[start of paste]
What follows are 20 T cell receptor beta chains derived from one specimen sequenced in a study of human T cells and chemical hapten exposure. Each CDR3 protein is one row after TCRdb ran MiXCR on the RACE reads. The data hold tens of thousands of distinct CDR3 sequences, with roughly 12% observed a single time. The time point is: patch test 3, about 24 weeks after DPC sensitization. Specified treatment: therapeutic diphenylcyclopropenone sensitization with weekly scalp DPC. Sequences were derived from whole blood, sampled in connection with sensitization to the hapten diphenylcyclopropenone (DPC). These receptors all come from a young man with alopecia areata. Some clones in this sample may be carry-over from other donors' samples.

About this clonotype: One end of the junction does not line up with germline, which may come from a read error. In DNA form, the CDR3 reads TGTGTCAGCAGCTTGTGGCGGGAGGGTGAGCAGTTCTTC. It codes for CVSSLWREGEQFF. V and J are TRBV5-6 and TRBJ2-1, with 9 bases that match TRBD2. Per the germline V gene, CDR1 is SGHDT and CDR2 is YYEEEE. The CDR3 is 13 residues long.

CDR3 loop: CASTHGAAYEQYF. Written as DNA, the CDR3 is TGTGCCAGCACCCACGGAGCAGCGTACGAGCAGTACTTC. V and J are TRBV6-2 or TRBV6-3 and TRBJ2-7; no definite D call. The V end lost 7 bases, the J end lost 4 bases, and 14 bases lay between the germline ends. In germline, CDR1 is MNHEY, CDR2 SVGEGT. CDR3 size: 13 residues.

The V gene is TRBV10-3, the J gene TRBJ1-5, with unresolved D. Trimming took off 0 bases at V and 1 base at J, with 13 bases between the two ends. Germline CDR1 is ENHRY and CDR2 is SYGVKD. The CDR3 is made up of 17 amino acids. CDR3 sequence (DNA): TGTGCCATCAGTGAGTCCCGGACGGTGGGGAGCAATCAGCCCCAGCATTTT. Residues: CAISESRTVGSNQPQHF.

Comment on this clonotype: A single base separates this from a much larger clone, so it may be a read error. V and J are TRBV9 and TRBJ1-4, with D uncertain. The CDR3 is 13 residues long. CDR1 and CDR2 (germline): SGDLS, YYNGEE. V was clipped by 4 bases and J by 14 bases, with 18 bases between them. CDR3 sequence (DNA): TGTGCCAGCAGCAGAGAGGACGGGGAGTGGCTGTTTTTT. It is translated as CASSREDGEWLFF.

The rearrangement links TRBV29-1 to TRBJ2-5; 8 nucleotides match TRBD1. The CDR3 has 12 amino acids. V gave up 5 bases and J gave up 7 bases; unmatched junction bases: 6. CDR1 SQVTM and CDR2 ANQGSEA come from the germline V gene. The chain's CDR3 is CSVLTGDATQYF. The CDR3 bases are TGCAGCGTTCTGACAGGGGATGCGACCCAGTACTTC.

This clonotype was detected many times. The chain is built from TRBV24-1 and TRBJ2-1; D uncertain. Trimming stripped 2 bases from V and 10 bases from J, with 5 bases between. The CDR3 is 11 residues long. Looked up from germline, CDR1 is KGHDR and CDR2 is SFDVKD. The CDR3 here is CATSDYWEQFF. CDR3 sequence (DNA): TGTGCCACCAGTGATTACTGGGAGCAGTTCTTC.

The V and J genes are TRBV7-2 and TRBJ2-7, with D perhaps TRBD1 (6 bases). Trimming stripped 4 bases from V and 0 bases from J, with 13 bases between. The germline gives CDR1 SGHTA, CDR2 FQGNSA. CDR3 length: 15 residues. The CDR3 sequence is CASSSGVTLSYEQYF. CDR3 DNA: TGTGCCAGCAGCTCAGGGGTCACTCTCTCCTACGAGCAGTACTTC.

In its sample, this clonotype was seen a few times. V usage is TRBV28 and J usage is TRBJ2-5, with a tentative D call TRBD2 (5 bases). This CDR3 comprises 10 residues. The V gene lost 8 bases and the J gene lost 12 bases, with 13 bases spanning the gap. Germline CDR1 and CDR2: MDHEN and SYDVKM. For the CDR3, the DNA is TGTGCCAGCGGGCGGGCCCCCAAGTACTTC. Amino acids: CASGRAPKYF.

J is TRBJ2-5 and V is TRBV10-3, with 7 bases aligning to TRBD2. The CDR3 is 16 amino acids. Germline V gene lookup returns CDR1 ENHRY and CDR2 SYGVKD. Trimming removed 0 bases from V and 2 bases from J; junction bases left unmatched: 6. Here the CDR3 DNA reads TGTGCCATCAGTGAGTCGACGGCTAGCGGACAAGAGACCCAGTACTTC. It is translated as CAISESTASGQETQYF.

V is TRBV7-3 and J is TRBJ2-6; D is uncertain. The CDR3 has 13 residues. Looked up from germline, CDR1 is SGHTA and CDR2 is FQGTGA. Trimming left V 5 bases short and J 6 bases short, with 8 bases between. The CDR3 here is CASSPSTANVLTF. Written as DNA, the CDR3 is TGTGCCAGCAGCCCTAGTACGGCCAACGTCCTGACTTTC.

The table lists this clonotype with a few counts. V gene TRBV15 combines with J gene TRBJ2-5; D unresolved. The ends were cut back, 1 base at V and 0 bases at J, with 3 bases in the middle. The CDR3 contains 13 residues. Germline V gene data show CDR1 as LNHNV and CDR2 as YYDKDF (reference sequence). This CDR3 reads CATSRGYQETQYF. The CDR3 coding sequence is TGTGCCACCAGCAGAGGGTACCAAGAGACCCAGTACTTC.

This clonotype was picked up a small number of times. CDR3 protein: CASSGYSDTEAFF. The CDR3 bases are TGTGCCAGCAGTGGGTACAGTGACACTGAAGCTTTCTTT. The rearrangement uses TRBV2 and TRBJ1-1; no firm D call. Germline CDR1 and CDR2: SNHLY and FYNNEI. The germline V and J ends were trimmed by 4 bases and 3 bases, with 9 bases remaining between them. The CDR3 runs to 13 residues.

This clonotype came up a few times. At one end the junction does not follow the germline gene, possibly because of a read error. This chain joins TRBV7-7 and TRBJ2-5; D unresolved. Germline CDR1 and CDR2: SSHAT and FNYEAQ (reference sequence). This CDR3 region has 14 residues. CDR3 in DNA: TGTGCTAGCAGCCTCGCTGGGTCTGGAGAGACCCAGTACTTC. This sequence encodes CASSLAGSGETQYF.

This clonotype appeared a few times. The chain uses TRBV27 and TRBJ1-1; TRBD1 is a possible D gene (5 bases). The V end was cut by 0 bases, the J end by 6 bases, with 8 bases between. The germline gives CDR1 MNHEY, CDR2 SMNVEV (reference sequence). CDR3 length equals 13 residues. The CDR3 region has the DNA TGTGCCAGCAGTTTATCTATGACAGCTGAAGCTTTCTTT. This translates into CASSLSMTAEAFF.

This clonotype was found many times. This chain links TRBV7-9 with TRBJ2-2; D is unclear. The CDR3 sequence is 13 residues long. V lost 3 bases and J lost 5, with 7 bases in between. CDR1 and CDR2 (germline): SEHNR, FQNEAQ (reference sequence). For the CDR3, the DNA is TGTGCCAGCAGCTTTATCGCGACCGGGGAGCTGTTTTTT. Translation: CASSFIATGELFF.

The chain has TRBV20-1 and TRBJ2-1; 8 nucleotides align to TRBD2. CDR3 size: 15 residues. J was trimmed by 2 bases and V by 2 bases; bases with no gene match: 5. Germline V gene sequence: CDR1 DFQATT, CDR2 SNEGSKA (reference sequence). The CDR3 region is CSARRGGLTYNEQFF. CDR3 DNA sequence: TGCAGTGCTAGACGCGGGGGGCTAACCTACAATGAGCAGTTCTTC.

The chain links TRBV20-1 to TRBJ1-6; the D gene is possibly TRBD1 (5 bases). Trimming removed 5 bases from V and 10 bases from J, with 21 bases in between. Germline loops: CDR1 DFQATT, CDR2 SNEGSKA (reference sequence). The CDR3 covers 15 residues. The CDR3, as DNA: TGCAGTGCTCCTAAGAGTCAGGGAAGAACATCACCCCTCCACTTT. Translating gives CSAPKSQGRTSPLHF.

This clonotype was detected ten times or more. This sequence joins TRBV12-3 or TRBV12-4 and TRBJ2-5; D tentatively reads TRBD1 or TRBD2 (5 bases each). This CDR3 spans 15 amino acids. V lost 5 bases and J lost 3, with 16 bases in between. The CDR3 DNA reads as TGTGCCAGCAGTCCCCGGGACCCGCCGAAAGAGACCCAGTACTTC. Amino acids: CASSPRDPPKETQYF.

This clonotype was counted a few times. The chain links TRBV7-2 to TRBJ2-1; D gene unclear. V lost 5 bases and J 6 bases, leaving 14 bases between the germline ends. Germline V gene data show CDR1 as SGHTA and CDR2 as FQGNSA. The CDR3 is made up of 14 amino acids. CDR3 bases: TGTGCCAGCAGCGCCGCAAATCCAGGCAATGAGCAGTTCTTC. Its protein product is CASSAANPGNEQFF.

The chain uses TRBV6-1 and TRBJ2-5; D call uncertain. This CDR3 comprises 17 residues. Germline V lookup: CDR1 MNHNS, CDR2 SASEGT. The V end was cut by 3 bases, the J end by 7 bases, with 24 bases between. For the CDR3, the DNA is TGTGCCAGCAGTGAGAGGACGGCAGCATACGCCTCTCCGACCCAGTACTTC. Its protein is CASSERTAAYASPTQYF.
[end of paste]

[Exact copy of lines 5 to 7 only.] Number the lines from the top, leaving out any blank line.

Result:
Comment on this clonotype: A single base separates this from a much larger clone, so it may be a read error. V and J are TRBV9 and TRBJ1-4, with D uncertain. The CDR3 is 13 residues long. CDR1 and CDR2 (germline): SGDLS, YYNGEE. V was clipped by 4 bases and J by 14 bases, with 18 bases between them. CDR3 sequence (DNA): TGTGCCAGCAGCAGAGAGGACGGGGAGTGGCTGTTTTTT. It is translated as CASSREDGEWLFF.

The rearrangement links TRBV29-1 to TRBJ2-5; 8 nucleotides match TRBD1. The CDR3 has 12 amino acids. V gave up 5 bases and J gave up 7 bases; unmatched junction bases: 6. CDR1 SQVTM and CDR2 ANQGSEA come from the germline V gene. The chain's CDR3 is CSVLTGDATQYF. The CDR3 bases are TGCAGCGTTCTGACAGGGGATGCGACCCAGTACTTC.

This clonotype was detected many times. The chain is built from TRBV24-1 and TRBJ2-1; D uncertain. Trimming stripped 2 bases from V and 10 bases from J, with 5 bases between. The CDR3 is 11 residues long. Looked up from germline, CDR1 is KGHDR and CDR2 is SFDVKD. The CDR3 here is CATSDYWEQFF. CDR3 sequence (DNA): TGTGCCACCAGTGATTACTGGGAGCAGTTCTTC.